Get the Answer of: Do Ozone Holes Form Over the Arctic?
(a) The stratospheric temperatures are seldom below—80°C due to frequent exchange of air masses with the mid-latitudes;
(b) The Arctic air vortex usually dissipates in late winter before sunlight returns to initiate the ozone destruction.
The differences between the two regions result in part from the larger land mass in the northern hemisphere, which causes more activity in the atmosphere.
Nevertheless, analysis of satellite data reveals that the loss of ozone in the northern hemisphere is now proceeding faster than previously thought. In 1989, NASA’s Airborne Arctic Stratospheric Expedition, the first comprehensive research expedition to explore the Arctic region, found that the Arctic stratosphere in winter has almost as much chlorine monoxide as is found in Antarctica, the same destructive chlorine that causes the Antarctic ozone hole.
While no Arctic ozone losses comparable with those in the Antarctic have occurred, localised Arctic ozone losses have been observed in winter concurrent with observation of elevated levels of reactive chlorine, made available through man-made emissions of CFCs. Ozone losses have increased greatly in the 1990s in the Arctic and in late 1997 were the greatest ever observed, according to measurements by NASA satellites.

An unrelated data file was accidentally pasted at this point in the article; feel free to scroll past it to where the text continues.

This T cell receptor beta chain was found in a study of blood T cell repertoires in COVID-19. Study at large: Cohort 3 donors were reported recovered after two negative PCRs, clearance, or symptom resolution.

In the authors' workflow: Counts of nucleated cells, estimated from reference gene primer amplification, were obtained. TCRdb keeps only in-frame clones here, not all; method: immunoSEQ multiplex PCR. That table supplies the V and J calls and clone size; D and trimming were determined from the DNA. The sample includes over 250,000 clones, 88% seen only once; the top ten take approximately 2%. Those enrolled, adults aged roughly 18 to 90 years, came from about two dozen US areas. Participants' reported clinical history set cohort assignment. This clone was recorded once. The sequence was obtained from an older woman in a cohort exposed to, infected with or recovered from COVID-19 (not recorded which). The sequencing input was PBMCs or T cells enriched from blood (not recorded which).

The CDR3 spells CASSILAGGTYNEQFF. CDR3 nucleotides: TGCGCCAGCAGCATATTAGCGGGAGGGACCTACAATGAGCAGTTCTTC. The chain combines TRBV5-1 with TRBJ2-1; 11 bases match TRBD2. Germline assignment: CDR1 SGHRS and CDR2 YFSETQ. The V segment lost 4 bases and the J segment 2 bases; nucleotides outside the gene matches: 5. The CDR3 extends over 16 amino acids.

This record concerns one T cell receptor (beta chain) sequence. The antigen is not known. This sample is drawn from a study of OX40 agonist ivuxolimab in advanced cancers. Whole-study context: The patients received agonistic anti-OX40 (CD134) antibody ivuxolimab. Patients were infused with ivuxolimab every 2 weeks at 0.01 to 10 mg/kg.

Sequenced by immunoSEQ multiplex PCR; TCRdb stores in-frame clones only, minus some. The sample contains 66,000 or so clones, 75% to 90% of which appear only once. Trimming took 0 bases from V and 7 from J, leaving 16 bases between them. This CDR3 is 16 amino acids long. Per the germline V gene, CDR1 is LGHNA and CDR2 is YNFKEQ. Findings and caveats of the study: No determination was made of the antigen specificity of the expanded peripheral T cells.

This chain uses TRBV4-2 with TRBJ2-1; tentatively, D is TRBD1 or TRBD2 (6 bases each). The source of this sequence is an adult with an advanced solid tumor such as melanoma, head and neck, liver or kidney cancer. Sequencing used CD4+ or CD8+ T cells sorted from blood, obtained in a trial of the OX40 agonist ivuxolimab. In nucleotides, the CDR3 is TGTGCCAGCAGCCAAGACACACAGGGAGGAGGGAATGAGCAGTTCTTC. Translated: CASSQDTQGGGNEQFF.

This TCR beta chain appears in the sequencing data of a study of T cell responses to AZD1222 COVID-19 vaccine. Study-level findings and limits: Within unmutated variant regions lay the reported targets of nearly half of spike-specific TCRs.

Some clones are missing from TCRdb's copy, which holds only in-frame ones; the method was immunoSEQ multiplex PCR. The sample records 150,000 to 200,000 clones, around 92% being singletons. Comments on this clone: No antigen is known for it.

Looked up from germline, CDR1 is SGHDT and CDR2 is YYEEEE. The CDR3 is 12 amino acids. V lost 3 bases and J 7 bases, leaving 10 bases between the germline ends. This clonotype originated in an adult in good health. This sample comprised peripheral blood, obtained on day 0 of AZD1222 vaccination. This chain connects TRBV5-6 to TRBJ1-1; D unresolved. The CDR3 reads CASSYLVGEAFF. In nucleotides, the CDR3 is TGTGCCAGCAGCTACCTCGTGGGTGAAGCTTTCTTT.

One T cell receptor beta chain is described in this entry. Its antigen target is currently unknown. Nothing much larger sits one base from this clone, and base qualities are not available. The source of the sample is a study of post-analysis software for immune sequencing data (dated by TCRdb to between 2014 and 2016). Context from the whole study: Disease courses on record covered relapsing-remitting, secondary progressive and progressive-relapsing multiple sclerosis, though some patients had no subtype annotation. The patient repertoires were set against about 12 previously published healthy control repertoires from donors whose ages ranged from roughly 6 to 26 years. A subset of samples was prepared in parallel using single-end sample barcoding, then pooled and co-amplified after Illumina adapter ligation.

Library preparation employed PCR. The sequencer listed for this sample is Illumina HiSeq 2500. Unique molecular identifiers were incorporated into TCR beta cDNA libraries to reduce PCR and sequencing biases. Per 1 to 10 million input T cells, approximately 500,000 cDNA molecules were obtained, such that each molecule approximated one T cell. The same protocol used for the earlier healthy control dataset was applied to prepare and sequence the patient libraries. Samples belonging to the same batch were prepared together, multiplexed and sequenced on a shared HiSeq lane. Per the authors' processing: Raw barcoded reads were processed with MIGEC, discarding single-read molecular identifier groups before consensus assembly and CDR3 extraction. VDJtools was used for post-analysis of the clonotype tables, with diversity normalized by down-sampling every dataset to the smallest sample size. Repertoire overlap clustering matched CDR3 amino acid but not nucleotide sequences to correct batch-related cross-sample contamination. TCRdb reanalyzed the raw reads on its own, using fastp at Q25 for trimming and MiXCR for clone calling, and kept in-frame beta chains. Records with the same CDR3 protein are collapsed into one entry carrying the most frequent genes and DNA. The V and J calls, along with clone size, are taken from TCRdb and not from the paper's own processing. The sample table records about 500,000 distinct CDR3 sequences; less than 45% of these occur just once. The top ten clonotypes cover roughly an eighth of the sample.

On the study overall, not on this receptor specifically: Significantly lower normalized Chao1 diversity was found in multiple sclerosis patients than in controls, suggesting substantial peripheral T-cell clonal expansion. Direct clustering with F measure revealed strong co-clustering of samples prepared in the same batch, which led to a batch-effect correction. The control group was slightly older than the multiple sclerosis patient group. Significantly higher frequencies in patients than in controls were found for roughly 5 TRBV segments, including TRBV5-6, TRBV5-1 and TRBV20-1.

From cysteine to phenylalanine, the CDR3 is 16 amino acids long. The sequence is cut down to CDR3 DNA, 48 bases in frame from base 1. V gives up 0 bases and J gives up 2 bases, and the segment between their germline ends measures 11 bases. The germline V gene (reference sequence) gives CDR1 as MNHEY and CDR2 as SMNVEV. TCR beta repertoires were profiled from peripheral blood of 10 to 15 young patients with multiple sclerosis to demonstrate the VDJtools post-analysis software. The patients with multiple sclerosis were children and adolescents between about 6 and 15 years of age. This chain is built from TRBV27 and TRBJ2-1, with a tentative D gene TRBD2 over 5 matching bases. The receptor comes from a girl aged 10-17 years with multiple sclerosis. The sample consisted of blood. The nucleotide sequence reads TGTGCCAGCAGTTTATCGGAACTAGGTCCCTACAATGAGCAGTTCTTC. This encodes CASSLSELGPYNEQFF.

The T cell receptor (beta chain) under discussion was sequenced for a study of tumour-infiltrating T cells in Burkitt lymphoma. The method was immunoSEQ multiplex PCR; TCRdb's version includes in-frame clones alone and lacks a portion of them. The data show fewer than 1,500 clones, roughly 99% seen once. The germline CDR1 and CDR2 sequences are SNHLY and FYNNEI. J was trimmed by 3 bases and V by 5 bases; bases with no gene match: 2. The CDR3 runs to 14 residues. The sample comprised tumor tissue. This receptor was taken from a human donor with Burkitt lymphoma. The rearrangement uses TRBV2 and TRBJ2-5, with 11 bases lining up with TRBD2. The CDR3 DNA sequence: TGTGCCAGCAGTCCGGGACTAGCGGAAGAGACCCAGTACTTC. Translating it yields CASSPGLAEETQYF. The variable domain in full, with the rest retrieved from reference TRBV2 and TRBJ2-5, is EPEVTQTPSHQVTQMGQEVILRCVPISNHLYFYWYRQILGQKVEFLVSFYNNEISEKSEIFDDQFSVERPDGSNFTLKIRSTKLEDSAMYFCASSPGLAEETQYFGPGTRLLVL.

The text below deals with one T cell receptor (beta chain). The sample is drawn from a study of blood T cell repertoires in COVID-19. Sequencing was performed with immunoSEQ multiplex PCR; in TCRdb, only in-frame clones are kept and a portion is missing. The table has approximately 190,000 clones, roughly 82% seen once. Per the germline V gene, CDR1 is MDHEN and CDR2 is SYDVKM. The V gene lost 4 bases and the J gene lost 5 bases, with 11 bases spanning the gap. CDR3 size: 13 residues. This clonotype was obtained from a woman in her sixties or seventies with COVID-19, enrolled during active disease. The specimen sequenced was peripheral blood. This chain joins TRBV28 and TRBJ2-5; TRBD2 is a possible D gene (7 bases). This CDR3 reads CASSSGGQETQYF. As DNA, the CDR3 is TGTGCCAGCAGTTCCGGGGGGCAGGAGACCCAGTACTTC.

The rate of loss in mid-latitudes has reached 8% per decade in late winter and spring, and significant loss is now encroaching on the growing season. This compared with the yearly-averaged global mean decreased in the amount of ozone of about 3% in the last decade.
An ozone hole in the Arctic is expected to grow larger over the coming decades as a result of man-made greenhouse gas emissions which may cause climate change, before recovering after 2020. Loss of ozone in the Arctic by 2020 could be about double what would occur without greenhouse gases.
Though greenhouse gases cause atmospheric warming at the Earth’s surface, they cool the stratosphere by trapping more heat below, in the troposphere.
Since ozone chemistry is very sensitive to temperature, particularly at -80°C when Polar Stratospheric Clouds can form, this stratospheric cooling may result in more ozone depletion in the Arctic. Temperatures are slightly warmer in the Arctic than the Antarctic during their respective winter and spring seasons, with the result that ozone loss in the northern hemisphere has been lower than that in the southern hemisphere.
But the Arctic stratosphere has gradually cooled over the last decade, resulting in the increased ozone loss. Computer models predict that temperature and wind changes induced by greenhouse gas emissions may allow a stronger and longer-lasting atmospheric vortex to form above the Arctic, as in the Antarctic causing an increase in ozone depletion.